Crying nonstop for too long likely means there’s something wrong. If no amount of soothing seems to work and crying continues for 3 hours, then your doctor may help.
Their crying can also take a toll on you. You may lose sleep over it, and the most common advice you may hear is, “Let the baby cry it out.” But what does that mean?
What your baby’s crying means
Most parents can tell what’s wrong based on their baby’s cry. For example, a parent knows when their baby is hungry versus when they are fussy.
There aren’t universal types of crying, but crying suggests possible discomforts. When your baby’s crying, check them for the following before deciding to let them “cry it out”.
- Your baby’s hungry.
- They’re tired.
- Lights or sounds are overstimulating them.
- Your baby has a soiled diaper or clothes.
- They’re too hot or cold.
- Your baby is generally uncomfortable (such as a buildup of gas or their clothes are too tight).
- They’re in pain.
- They’ve had a drastic change in their environment, routine, or lifestyle.
Crying can just be crying. Your baby will sometimes cry because of boredom, excess energy, or strange emotions. When there’s nothing you can fix, this can be frustrating. But it’s normal.
Colic is self-resolving. Many newborns go through a colic period, and it typically goes away by around 4 months old. If you suspect your baby may be going through colic, contact your doctor.
How to soothe your baby
If your baby’s crying after you’ve met their basic needs, what else can you do? First, they may need some simple soothing to help them relax.
Try these soothing methods before letting your baby “cry it out”:
- Gently rock your baby.
- Gently stroke, pat, or rub their chest or back.
- Snugly (and safely) swaddle them.
- Sing and talk to them.
- Play white noise or gentle music.
- Walk with your baby in their stroller or carrier.
- Give them a warm bath.
Every baby will prefer different types of soothing. For example, an overstimulated baby might hate having their back rubbed. So, finding what soothes them can ensure “crying it out” is saved for last.
How to safely let your baby cry it out
If all else fails and you don’t think your baby needs to see a doctor, it’s OK to let them cry it out. Often, they’ll expel their energy and fall asleep.
Letting your baby cry it out doesn’t mean that you abandon them. On the contrary, checking on them as they cry will make sure they stay safe.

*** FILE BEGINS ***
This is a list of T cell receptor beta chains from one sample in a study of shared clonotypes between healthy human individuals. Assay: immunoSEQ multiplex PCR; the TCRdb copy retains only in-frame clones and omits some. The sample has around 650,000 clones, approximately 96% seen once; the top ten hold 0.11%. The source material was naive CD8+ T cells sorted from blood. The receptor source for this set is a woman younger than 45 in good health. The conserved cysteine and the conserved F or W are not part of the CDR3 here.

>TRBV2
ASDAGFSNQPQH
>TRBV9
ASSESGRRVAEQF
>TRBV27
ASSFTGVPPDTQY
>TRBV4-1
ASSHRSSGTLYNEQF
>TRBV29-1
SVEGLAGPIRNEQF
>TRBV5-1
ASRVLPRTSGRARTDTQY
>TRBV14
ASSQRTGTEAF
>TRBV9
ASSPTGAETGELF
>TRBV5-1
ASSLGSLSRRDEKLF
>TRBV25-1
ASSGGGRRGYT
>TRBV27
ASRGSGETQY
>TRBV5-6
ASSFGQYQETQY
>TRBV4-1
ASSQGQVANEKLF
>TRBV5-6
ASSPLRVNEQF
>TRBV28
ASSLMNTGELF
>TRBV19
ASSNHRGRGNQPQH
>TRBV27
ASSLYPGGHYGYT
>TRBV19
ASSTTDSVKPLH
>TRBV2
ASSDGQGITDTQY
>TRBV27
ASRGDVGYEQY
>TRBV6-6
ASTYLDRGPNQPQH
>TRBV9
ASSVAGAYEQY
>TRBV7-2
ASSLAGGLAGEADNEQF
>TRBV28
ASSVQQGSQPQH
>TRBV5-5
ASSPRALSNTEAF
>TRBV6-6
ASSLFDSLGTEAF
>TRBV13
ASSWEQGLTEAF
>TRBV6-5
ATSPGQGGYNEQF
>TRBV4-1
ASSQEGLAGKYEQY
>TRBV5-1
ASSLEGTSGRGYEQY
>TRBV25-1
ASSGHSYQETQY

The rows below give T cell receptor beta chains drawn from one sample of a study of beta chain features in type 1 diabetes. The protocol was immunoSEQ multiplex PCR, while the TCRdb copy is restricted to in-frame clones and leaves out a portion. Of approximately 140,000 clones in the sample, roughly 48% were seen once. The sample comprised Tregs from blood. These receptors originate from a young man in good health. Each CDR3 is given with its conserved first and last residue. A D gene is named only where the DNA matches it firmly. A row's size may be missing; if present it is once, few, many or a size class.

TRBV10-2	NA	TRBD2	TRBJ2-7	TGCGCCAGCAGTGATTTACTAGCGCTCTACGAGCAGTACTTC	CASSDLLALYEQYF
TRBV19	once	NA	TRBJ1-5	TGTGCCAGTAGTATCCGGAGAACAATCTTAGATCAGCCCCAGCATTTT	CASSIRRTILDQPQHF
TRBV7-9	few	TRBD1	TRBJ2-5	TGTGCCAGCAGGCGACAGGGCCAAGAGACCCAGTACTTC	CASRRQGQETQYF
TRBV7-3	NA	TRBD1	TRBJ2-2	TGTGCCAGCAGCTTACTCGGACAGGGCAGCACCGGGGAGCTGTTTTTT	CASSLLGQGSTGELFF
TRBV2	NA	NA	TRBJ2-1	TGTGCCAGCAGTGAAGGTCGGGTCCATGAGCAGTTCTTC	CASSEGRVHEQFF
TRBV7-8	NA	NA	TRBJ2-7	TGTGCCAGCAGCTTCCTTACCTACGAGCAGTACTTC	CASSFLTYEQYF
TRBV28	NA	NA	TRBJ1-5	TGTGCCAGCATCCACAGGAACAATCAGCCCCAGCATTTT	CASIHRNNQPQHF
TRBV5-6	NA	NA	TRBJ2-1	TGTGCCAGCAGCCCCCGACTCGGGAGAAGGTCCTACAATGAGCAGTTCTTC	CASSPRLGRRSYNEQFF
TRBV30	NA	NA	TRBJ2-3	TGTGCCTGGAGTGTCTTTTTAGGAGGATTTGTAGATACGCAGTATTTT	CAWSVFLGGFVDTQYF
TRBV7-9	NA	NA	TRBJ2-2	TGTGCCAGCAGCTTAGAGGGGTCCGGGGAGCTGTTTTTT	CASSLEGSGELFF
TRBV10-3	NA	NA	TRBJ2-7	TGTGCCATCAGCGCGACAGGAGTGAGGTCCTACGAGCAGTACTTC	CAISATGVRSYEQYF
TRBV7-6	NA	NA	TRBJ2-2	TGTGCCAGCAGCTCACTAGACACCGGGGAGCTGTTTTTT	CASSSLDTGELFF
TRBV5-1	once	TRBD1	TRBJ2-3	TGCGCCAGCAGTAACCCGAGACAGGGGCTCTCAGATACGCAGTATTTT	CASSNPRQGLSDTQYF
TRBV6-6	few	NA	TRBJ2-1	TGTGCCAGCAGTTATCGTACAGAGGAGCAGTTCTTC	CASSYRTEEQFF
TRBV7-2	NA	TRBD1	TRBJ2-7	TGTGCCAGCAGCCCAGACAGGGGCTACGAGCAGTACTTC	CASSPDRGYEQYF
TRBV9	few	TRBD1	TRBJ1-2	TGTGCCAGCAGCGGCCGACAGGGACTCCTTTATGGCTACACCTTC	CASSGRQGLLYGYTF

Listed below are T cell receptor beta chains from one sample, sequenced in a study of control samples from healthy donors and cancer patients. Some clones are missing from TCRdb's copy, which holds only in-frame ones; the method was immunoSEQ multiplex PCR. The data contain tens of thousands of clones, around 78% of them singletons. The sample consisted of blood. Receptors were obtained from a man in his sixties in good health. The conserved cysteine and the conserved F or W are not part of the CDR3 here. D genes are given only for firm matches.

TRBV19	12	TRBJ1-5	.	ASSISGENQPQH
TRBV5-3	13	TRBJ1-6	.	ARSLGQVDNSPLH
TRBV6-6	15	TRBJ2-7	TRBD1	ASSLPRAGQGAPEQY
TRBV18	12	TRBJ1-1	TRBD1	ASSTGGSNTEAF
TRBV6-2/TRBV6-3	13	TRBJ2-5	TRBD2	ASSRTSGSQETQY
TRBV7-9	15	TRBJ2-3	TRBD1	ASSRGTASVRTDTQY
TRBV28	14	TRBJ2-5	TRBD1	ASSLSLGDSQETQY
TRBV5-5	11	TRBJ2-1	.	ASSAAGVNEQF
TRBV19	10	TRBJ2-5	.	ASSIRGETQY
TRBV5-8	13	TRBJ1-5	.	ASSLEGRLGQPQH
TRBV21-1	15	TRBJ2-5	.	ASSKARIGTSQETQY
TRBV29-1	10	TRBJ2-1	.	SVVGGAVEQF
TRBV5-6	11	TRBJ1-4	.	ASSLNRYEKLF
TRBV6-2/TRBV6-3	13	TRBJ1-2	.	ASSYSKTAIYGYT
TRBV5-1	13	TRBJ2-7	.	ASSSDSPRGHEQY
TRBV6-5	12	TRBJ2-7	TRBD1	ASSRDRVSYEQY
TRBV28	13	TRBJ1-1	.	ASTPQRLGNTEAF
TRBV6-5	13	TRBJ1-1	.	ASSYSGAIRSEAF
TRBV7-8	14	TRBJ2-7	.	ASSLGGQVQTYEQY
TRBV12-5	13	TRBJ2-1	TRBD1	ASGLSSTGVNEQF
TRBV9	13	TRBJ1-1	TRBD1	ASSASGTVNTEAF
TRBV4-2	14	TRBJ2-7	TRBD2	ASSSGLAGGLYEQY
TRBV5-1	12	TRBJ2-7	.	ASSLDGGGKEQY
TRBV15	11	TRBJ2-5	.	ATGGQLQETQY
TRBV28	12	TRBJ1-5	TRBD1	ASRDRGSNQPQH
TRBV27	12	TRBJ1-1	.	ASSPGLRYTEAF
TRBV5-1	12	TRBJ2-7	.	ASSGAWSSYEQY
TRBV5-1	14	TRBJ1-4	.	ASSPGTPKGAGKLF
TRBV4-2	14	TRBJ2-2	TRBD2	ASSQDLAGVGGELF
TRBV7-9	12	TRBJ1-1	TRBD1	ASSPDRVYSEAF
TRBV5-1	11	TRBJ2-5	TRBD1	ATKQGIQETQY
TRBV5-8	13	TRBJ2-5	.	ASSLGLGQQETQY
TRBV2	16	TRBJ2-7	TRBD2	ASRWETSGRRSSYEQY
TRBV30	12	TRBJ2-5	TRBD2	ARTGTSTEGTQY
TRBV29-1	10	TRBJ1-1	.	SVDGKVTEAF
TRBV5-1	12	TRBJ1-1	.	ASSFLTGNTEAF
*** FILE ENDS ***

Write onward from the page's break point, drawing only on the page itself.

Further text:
Put them safely in their crib. Cribs have safety guidelines to ensure your child’s safety. Proper use of the crib by following those guidelines is crucial to ensuring their safety as you leave them alone.
Keep the crib empty. Lay your baby on their back in the crib without blankets, pillows, or plushies. You may think these objects will soothe your baby, but they can be dangerous.
Leave them for 10 minutes. Take a break for yourself during this time. Brew some tea, meditate, or do something else to help you relax. If you’re stressed, it’s challenging to soothe your baby.
Keep checking until they fall asleep. Your baby will eventually cry it out with enough time. If you can’t stay to check on your baby, ask a friend or family member to be on standby and check on your baby for you. But if your baby is tired, they should fall asleep quickly.
After 3 hours, contact your doctor. Crying nonstop for too long likely means there’s something wrong. If no amount of soothing seems to work and they aren’t crying it out, your doctor can provide guidance.
Watch your stress
You likely feel frustrated when your baby starts crying without cause. When nothing you do seems to help, the stress can get to you.
Always find help when you don’t think you can handle the stress. Reducing your stress will make sure your baby gets the care they need.
Always be gentle. No matter how stressed you feel, always be careful with your baby. Never shake, hit, or be rough with them. Rough handling can lead to the following:
Letting a baby cry it out can be a difficult thing for a parent to do. Listening to their cries can feel like torture. But as long they’re safe, you don’t need to worry.
Medically Reviewed on 8/16/2022
Australian Prescriber: “Infantile Colic.”
Nemours KidsHealth: “What to Do When Babies Cry.”
U.S. Consumer Product Safety Commission: “Crib Safety Tips.”